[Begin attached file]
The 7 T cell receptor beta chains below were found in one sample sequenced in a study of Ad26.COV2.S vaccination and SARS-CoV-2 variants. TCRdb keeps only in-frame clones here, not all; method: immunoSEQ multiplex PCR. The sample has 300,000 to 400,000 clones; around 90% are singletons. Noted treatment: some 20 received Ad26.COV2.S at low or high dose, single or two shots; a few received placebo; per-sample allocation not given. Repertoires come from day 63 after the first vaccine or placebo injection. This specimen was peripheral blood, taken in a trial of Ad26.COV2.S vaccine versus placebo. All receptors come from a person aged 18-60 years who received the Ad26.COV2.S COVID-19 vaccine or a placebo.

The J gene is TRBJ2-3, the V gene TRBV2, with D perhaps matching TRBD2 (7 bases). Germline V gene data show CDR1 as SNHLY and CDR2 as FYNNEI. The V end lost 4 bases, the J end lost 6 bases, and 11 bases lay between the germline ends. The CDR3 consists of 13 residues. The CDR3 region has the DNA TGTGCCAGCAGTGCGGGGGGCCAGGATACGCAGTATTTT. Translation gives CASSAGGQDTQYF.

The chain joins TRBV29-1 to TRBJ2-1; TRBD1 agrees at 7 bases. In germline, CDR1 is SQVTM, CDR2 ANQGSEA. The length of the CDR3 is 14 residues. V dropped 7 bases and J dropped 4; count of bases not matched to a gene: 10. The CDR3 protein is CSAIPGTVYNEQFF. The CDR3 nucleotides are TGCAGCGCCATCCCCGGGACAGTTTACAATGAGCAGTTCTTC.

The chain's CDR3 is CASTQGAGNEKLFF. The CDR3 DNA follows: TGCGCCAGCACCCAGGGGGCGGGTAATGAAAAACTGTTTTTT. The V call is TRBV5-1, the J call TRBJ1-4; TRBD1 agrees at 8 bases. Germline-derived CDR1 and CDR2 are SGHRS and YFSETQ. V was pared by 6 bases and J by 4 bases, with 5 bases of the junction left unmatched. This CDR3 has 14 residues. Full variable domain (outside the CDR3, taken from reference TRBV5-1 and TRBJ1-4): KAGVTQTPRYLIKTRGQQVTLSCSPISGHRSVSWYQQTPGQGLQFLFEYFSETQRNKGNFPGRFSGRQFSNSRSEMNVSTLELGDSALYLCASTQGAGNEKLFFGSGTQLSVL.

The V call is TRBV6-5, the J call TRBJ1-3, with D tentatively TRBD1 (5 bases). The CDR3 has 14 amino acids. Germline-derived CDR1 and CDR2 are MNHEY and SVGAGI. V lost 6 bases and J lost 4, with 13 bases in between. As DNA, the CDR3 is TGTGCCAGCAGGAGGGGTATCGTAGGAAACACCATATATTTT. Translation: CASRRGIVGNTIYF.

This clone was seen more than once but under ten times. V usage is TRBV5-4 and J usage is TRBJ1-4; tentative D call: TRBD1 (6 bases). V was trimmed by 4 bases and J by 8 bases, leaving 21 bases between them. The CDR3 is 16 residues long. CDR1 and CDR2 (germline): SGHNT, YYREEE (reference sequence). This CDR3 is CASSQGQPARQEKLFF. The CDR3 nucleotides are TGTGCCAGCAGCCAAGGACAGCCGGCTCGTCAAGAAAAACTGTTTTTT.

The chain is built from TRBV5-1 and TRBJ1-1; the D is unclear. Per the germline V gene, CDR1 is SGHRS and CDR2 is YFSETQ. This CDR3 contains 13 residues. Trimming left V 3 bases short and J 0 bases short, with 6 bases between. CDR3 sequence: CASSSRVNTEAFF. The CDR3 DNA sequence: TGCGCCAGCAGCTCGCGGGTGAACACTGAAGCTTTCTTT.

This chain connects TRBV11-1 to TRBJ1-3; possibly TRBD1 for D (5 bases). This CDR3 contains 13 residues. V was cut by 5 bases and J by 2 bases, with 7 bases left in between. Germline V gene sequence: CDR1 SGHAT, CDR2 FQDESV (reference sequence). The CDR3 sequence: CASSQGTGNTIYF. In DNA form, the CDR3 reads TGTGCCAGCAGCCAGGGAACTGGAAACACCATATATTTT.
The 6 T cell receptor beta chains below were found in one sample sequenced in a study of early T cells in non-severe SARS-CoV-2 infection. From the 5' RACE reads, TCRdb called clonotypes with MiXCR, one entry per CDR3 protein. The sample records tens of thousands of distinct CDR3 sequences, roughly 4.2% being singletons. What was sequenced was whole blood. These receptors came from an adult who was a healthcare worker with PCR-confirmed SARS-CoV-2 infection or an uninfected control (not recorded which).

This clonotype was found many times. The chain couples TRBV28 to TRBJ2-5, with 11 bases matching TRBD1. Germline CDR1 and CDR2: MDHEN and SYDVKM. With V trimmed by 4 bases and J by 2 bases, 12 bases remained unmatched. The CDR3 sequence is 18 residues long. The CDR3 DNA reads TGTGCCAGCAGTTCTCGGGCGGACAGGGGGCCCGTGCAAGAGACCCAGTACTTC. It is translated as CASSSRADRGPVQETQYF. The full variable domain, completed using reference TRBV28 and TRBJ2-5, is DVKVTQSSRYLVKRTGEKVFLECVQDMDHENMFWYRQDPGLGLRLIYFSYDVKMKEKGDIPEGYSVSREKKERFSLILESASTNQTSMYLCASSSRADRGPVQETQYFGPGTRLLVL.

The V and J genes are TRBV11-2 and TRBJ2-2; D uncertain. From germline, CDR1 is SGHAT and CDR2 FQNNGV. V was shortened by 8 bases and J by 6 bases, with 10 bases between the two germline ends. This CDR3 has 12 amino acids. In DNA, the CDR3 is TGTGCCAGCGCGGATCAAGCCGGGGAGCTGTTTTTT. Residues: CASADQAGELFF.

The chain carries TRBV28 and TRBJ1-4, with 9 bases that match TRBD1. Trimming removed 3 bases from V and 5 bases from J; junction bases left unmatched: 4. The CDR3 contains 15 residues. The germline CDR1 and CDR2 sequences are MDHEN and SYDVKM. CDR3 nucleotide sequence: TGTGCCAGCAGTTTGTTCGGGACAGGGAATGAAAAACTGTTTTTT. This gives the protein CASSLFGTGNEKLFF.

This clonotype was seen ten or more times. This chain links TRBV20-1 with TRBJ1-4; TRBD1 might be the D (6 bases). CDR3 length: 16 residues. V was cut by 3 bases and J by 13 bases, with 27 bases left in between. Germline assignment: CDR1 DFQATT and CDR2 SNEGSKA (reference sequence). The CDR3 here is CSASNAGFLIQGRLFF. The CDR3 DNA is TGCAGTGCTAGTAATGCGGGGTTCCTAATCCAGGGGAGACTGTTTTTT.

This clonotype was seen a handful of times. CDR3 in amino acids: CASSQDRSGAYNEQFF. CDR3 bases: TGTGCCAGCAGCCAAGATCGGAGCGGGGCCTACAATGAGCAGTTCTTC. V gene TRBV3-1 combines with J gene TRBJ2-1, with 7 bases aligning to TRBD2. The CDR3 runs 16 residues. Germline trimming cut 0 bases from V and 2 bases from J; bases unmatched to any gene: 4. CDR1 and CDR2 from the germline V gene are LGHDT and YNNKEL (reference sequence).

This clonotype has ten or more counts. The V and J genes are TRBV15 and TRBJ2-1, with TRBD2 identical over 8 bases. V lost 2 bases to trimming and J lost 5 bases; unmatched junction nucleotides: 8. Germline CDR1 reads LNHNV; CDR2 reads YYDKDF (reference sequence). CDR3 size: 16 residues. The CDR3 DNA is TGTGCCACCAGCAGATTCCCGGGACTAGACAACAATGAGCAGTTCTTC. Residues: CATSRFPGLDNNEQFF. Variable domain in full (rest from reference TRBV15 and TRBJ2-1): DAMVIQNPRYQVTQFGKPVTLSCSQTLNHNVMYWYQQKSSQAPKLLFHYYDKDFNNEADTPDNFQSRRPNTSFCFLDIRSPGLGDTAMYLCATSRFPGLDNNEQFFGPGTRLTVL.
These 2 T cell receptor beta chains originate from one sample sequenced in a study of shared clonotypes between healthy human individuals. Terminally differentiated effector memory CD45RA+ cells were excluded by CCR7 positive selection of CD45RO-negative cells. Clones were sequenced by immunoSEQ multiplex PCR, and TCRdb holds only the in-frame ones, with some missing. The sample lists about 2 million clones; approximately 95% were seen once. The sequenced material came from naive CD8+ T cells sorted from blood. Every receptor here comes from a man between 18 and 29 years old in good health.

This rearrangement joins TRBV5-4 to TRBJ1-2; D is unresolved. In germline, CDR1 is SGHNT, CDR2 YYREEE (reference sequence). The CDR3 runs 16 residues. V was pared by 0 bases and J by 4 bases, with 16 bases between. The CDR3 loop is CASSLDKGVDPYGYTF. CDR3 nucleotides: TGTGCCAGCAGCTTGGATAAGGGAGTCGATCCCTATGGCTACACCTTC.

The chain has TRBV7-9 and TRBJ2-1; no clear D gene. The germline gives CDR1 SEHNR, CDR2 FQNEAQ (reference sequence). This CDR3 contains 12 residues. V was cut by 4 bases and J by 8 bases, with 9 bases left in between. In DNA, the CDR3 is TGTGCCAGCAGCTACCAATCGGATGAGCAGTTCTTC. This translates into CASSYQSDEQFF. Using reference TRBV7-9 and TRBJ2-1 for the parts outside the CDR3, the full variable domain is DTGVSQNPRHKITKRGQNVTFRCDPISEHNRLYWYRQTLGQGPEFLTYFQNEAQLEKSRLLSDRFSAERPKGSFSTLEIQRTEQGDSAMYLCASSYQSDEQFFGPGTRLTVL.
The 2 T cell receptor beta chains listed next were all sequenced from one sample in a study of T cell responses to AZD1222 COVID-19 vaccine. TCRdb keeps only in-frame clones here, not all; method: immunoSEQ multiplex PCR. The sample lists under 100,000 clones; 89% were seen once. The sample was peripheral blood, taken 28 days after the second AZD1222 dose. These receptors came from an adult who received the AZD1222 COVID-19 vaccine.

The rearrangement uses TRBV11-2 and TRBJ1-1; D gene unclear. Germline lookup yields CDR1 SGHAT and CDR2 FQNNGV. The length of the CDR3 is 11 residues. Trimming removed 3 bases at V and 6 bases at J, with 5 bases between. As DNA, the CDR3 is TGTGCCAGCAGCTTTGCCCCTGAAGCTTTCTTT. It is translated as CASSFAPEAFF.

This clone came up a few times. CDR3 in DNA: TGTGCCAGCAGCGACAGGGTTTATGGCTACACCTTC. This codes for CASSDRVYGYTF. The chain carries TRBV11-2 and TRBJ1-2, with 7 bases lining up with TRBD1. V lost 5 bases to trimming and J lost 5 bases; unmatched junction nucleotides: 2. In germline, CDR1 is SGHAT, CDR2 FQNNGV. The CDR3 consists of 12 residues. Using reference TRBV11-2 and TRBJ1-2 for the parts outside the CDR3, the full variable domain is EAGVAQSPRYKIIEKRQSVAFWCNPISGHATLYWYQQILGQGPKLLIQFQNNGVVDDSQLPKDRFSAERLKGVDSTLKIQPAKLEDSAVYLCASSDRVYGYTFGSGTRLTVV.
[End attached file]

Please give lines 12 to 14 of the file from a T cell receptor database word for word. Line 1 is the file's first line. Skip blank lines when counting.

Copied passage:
The chain carries TRBV28 and TRBJ1-4, with 9 bases that match TRBD1. Trimming removed 3 bases from V and 5 bases from J; junction bases left unmatched: 4. The CDR3 contains 15 residues. The germline CDR1 and CDR2 sequences are MDHEN and SYDVKM. CDR3 nucleotide sequence: TGTGCCAGCAGTTTGTTCGGGACAGGGAATGAAAAACTGTTTTTT. This gives the protein CASSLFGTGNEKLFF.

This clonotype was seen ten or more times. This chain links TRBV20-1 with TRBJ1-4; TRBD1 might be the D (6 bases). CDR3 length: 16 residues. V was cut by 3 bases and J by 13 bases, with 27 bases left in between. Germline assignment: CDR1 DFQATT and CDR2 SNEGSKA (reference sequence). The CDR3 here is CSASNAGFLIQGRLFF. The CDR3 DNA is TGCAGTGCTAGTAATGCGGGGTTCCTAATCCAGGGGAGACTGTTTTTT.

This clonotype was seen a handful of times. CDR3 in amino acids: CASSQDRSGAYNEQFF. CDR3 bases: TGTGCCAGCAGCCAAGATCGGAGCGGGGCCTACAATGAGCAGTTCTTC. V gene TRBV3-1 combines with J gene TRBJ2-1, with 7 bases aligning to TRBD2. The CDR3 runs 16 residues. Germline trimming cut 0 bases from V and 2 bases from J; bases unmatched to any gene: 4. CDR1 and CDR2 from the germline V gene are LGHDT and YNNKEL (reference sequence).